Stone Age Tools In Brazil May Actually Have Been Made By Monkeys

Some monkeys cracked some nuts 50,000 years ago and it's still giving archaeologists a headache.


Ben Taub


Ben Taub

Freelance Writer

Benjamin holds a Master's degree in anthropology from University College London and has worked in the fields of neuroscience research and mental health treatment.

Freelance Writer

Capuchin monkey stone tools

When using rocks to crack nuts, monkeys actually create flakes that look like ancient human tools. Image credit: Lisa Crawford/

The debate over exactly when humans first arrived in the Americas might have been hijacked by some rather handy capuchin monkeys, according to a new analysis of Stone Age tools in Brazil. After examining the Pleistocene era artifacts, the study authors concluded that they were probably fashioned by the fuzzy little primates, casting major doubt over what was once considered strong evidence for early human occupation of the region.

Researchers scrutinized images of previous finds from the archaeological site of Pedra Furada in the Brazilian state of Piauí, where a cache of stone tools dated to between 32,000 and 50,000 years ago has been unearthed. Due to their antiquity, these lithic utensils are seen as “the most robust and coherent evidence sustaining an early human population… of the South American continent,” the authors write.


Throwing a spanner in the works, though, they also mention that New World capuchin monkeys are devilishly good at producing “human-looking lithic deposits.” In an email to IFLScience, study author Agustín Agnolín from Argentina’s National Scientific and Technical Research Council (CONICET) explained that capuchin tools “generally consist of pebbles and large flat rocks which are used as hammers and anvils respectively, and with which they crack nuts.”

“This isn’t very different to what many human groups did. Some of the rocks split during this process could easily pass for stone tools found in any human site.”

Such monkey mimicry has led to some heated disagreements between archaeologists over who – or what – created the stone deposits at Pedra Furada. To try and settle the debate, Agnolín and his colleagues re-interpreted some of the artifacts and carefully compared them to other tools made by both humans and capuchins.

In doing so, they discovered that the artifacts display only “unifacial flaking,” with no evidence of “bifacially thinned artifacts and flakes.” Such features, they say, are “uncommon in most human sites, but abundant in capuchin-monkey sites.”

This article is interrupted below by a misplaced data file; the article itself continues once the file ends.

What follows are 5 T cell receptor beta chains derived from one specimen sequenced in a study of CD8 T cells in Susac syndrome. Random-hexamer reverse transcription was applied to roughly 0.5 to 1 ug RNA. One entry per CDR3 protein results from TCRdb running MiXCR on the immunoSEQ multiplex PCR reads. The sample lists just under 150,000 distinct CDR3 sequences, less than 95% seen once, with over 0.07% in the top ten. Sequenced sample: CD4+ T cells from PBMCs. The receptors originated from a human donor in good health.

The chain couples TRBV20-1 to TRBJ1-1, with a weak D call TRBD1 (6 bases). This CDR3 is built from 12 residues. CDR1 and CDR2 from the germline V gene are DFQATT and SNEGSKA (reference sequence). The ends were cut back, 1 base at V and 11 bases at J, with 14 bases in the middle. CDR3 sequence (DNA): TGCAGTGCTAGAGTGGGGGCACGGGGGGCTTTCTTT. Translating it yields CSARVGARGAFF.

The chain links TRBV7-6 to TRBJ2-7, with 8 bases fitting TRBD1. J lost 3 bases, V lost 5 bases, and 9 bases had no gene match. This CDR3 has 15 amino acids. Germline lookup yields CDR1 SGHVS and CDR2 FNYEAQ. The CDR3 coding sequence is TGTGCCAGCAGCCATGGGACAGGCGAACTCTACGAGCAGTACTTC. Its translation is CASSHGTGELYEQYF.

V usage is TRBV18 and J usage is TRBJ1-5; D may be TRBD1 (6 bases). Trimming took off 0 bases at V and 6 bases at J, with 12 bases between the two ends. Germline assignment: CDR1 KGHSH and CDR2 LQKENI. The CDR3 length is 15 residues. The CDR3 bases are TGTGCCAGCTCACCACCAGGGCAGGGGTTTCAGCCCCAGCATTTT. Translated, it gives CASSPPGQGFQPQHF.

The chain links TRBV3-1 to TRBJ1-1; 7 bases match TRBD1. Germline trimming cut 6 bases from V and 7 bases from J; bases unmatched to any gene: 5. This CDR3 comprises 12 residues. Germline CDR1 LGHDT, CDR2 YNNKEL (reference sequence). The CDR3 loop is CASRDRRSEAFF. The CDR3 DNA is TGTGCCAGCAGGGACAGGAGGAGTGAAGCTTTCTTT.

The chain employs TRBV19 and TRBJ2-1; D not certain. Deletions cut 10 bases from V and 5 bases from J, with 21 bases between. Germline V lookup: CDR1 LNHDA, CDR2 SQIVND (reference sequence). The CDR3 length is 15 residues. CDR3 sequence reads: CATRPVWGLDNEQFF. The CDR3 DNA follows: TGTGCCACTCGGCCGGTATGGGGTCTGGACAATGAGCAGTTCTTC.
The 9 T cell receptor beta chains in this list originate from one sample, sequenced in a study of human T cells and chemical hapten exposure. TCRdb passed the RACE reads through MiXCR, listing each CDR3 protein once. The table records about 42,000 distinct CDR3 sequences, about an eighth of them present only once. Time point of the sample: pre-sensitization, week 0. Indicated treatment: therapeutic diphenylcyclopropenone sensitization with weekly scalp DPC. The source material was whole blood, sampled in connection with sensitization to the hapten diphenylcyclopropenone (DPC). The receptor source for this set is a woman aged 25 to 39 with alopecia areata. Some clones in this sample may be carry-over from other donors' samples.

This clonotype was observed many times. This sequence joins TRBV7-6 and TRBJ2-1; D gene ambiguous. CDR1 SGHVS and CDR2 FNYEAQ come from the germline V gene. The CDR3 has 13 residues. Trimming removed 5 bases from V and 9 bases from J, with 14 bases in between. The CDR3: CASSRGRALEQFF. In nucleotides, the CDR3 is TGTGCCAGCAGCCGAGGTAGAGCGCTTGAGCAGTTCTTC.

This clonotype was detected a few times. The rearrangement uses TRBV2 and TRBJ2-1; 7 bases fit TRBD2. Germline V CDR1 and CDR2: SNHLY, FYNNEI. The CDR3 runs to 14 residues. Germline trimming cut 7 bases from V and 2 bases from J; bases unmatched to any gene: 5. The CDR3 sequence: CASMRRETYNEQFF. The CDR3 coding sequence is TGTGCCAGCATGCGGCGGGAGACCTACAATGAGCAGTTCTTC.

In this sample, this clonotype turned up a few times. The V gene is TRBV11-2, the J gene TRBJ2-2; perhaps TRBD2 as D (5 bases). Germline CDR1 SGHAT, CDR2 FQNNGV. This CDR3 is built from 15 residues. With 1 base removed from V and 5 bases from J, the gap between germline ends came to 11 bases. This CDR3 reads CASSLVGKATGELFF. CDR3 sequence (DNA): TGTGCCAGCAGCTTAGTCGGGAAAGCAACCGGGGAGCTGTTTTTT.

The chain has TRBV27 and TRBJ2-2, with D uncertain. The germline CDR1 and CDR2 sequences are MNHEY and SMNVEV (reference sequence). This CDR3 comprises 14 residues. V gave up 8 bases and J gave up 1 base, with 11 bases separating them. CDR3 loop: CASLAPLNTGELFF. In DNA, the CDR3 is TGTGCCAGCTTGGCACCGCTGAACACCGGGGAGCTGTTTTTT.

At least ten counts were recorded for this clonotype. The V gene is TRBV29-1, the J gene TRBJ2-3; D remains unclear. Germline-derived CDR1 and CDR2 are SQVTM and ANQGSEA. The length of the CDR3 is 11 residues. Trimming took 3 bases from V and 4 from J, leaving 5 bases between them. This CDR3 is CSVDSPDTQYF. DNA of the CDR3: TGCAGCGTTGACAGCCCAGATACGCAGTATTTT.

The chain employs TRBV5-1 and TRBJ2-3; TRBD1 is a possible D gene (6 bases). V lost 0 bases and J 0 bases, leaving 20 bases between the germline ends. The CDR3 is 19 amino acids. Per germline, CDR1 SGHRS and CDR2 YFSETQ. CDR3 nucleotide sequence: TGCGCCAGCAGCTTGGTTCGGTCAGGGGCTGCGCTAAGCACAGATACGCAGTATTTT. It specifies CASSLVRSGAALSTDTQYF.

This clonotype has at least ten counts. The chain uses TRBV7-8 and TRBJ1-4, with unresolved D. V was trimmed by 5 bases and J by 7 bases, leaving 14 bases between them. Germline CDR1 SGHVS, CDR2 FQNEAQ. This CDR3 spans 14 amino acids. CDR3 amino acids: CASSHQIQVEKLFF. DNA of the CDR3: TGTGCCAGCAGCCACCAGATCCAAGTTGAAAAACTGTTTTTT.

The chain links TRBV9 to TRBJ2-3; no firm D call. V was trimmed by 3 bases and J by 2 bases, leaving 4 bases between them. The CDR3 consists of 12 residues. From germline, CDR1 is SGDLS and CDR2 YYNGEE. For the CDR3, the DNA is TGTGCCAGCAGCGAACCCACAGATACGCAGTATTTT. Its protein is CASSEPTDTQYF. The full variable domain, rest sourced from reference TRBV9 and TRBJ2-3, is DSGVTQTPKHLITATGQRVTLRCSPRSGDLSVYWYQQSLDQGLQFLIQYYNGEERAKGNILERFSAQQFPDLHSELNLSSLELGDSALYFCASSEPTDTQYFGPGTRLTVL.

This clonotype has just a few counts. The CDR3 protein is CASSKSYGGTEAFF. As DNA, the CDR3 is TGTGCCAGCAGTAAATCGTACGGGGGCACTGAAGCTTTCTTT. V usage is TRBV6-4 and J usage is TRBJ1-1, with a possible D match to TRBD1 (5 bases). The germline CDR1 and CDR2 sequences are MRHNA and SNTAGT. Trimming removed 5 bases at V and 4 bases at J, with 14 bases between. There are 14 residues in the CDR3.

Considering the morphology of the relics, Agnolín says “it’s unlikely they were made by human beings, because the lithic technology at the site is indistinguishable from that associated with monkeys.”

“On top of that, there is no other evidence that might indicate the presence of humans, such as hearths, animal bones displaying signs of consumption, symbolic objects like rock art or decorations, or human remains.” 

In their write-up, the authors also mention that the ancient technology present at Pedra Furada appears not to have changed at all over thousands of years, which is very unusual for sites occupied by humans. After all, it’s our inventiveness that separates us from… well, monkeys.

“In sum, based on positive and negative evidence we are confident that the early archeological sites from Brazil may not be human-derived but may belong to capuchin monkeys,” write the researchers.


In terms of what all this means, Agnolín says that “our work strongly questions the nature of the site and prevents its continued use as evidence for the very early settlement of South America.”

“Obviously, this doesn’t mean that our occupation of America was recent or rule out the possibility of humans on the continent more than 20,000 years ago, but it does weaken one of the strongest pieces of evidence for a very early settlement of the region.”

The study has been published in the journal The Holocene.


  • tag
  • stone tools,

  • brazil,

  • monkeys,

  • archaeology,

  • tools